Using supervised machine learning to quantify political rhetoric
Several posts on this blog have examined unsupervised methods of natural language processing. These algorithms and models can help researchers explore and analyze large amounts of text. But as those posts point out, a supervised approach — one in which researchers train a classification model to make new predictions based on of a set of human-labeled documents — is often a better way to measure interesting concepts in text.
A recent Pew Research Center report used supervised methods to examine over 700,000 Facebook posts published by members of Congress between Jan. 1, 2015, and Dec. 31, 2017. The project’s goal was to classify whether lawmakers in Congress expressed political support or opposition in those posts, as well as to see how often they discussed local issues.
In the following discussion, we’ll describe how we used human coders to capture particular kinds of rhetoric in a small sample of congressional Facebook posts and then applied those decisions across the entire set of posts using machine learning. We are also providing a dataset that summarizes how often each member of Congress takes sides and “goes local” on Facebook. (More about the dataset later.)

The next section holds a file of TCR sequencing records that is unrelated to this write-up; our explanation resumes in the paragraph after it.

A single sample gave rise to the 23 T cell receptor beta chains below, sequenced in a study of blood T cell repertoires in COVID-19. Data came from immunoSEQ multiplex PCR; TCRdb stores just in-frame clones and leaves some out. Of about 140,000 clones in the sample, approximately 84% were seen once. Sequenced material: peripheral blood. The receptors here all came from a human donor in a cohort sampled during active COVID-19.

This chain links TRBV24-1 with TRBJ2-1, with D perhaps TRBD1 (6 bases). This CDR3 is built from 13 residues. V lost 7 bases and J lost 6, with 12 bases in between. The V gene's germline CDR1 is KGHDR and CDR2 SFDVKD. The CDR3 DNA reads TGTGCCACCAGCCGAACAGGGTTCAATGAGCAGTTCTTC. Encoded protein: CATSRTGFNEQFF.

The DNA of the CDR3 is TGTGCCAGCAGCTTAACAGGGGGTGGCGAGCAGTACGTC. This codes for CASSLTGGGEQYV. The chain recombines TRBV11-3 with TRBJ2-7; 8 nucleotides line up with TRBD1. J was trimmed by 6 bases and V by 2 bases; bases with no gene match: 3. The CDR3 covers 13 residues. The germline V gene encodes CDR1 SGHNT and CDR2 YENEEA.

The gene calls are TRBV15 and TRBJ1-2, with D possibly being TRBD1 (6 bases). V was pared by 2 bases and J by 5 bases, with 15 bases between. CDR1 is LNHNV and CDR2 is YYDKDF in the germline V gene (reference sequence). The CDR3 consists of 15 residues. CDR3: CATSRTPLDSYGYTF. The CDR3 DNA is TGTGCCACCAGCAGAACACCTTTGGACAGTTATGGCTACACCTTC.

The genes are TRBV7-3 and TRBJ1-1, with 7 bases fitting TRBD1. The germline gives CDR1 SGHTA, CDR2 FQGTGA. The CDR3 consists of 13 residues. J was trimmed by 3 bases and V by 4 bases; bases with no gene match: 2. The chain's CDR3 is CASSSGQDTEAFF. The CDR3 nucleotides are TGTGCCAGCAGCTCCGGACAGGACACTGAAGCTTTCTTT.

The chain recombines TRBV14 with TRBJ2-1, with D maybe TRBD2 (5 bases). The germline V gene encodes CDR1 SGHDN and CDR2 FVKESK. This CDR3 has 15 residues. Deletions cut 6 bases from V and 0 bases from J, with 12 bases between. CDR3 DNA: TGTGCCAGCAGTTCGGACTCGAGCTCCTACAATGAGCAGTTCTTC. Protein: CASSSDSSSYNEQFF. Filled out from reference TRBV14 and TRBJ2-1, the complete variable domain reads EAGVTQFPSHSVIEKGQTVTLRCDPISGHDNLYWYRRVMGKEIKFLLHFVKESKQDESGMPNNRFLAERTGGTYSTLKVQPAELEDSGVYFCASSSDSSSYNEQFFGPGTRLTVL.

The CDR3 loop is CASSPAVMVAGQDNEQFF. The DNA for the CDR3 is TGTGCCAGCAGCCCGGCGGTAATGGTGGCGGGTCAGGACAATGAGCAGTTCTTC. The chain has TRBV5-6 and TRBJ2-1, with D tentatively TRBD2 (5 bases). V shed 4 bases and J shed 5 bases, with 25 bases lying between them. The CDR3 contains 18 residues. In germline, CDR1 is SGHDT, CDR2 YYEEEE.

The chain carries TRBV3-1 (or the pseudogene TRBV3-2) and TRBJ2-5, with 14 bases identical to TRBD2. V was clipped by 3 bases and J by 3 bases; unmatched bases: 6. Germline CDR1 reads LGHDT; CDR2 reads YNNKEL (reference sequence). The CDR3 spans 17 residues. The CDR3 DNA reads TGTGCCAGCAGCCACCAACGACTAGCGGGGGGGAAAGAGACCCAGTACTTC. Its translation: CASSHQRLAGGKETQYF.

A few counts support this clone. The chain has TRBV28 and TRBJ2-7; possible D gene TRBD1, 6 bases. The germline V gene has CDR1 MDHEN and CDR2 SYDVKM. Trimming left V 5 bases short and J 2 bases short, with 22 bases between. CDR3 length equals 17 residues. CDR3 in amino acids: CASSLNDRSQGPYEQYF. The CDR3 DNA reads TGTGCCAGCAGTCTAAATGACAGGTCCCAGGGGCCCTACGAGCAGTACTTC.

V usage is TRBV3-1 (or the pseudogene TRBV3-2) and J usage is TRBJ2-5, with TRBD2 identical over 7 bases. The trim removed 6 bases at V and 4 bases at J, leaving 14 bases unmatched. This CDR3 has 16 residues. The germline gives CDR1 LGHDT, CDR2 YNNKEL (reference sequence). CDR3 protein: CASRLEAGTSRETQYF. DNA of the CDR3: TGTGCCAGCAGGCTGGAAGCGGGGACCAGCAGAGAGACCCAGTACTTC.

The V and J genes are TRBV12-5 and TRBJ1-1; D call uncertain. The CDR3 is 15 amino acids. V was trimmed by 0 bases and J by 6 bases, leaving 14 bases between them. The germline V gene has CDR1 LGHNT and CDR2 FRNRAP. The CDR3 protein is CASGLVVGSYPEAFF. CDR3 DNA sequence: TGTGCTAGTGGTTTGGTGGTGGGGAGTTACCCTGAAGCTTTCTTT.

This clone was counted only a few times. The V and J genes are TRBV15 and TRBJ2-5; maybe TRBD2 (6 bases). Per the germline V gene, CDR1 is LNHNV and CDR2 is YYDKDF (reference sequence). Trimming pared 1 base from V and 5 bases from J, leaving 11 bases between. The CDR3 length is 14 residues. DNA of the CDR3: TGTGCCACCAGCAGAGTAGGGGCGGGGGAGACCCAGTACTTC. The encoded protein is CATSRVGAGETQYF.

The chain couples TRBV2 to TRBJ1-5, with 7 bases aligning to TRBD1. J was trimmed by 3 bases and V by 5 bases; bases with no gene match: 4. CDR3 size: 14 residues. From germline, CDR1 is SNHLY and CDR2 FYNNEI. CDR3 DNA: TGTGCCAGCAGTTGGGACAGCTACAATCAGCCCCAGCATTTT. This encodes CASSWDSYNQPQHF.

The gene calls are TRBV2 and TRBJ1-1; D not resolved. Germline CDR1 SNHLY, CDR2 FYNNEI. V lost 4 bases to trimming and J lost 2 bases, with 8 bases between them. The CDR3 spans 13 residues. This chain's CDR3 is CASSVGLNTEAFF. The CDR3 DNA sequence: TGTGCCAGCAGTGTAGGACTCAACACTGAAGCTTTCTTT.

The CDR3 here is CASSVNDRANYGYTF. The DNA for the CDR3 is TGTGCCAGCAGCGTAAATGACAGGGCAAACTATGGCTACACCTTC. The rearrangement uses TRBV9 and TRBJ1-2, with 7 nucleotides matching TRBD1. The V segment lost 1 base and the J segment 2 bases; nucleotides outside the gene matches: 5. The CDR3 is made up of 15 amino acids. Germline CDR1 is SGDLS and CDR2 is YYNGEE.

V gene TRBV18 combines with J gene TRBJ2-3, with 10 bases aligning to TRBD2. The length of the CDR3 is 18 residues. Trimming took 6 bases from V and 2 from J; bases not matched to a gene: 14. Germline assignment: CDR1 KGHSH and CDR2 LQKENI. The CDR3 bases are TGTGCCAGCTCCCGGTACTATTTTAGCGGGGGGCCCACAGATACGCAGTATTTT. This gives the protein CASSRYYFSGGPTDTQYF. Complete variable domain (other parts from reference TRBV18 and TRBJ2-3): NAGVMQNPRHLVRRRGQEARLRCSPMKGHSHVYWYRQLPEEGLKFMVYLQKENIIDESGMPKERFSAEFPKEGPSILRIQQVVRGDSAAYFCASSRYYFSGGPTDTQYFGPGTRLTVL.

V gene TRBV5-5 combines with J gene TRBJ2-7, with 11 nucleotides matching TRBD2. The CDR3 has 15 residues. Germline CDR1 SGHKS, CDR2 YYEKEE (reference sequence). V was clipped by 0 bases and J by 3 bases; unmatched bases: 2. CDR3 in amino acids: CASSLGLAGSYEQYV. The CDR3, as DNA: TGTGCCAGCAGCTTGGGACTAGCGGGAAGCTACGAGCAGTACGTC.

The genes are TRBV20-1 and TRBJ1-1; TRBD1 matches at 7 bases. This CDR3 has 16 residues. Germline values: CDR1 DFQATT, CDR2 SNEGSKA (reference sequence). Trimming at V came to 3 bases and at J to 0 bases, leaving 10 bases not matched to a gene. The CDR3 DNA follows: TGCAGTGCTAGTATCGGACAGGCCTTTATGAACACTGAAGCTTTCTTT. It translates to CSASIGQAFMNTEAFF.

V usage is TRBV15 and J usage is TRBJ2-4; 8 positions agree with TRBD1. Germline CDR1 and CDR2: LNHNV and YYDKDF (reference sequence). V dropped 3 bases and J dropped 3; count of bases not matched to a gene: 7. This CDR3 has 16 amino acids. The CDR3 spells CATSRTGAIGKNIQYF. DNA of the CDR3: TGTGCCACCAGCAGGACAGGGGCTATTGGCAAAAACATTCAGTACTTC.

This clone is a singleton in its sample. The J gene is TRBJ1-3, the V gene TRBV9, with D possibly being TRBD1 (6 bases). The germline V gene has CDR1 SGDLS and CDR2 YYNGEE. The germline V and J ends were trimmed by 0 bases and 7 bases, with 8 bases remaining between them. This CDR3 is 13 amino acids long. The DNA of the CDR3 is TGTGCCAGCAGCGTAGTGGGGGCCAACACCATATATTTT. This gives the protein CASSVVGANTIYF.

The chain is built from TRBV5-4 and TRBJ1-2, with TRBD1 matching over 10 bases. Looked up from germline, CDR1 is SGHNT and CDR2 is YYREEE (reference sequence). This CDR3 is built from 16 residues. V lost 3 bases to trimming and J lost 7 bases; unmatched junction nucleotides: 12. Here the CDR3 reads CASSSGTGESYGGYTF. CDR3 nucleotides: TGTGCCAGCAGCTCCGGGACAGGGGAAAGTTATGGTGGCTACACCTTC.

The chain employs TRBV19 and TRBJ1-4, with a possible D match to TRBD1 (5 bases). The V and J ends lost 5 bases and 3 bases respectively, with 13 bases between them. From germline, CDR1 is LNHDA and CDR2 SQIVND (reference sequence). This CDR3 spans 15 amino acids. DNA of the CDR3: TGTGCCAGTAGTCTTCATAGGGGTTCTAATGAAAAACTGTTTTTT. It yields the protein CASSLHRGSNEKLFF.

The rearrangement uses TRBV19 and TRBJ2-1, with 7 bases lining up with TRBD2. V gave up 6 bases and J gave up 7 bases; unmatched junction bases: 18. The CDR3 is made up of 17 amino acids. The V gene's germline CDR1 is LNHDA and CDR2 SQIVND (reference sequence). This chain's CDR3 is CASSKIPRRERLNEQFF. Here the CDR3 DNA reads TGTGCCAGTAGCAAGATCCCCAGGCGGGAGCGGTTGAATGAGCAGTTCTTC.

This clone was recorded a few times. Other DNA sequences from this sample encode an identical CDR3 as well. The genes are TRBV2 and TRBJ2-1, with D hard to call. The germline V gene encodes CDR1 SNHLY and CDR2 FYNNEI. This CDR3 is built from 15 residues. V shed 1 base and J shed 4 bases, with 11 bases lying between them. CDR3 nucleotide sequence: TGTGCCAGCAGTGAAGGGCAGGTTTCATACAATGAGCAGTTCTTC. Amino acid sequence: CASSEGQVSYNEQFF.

Putting together a supervised classification project starts with researchers deciding what they want to measure. In our case, we wanted to capture expressions of political support and opposition directed at key political figures and groups. These included Donald Trump, Barack Obama, Hillary Clinton and Democrats/liberals or Republicans/conservatives more generally. We also sought to measure how often politicians focus on local topics by capturing references to any place, group, individual(s) or events in the home state or district of the politician who created the Facebook post.
Once we decided on these key measures, we put together a coding instrument: a computer interface that showed each Facebook post in our training dataset, some information about when it was posted and who posted it, and a set of questions for human coders to answer. The full interface looked like this:
We used Amazon’s Mechanical Turk online outsourcing service to hire coders to complete much of the classification. Overall, Mechanical Turk workers examined 11,000 Facebook posts by members of Congress, and we classified an additional 1,100 ourselves using the same system. (Every post classified via Mechanical Turk was evaluated by five separate Mechanical Turk coders, while every post classified at the Center was evaluated by two of the Center’s researchers.) This human classification project helped us assemble the training dataset: a large sample of posts that had been transformed from words into quantifiable kinds of rhetoric.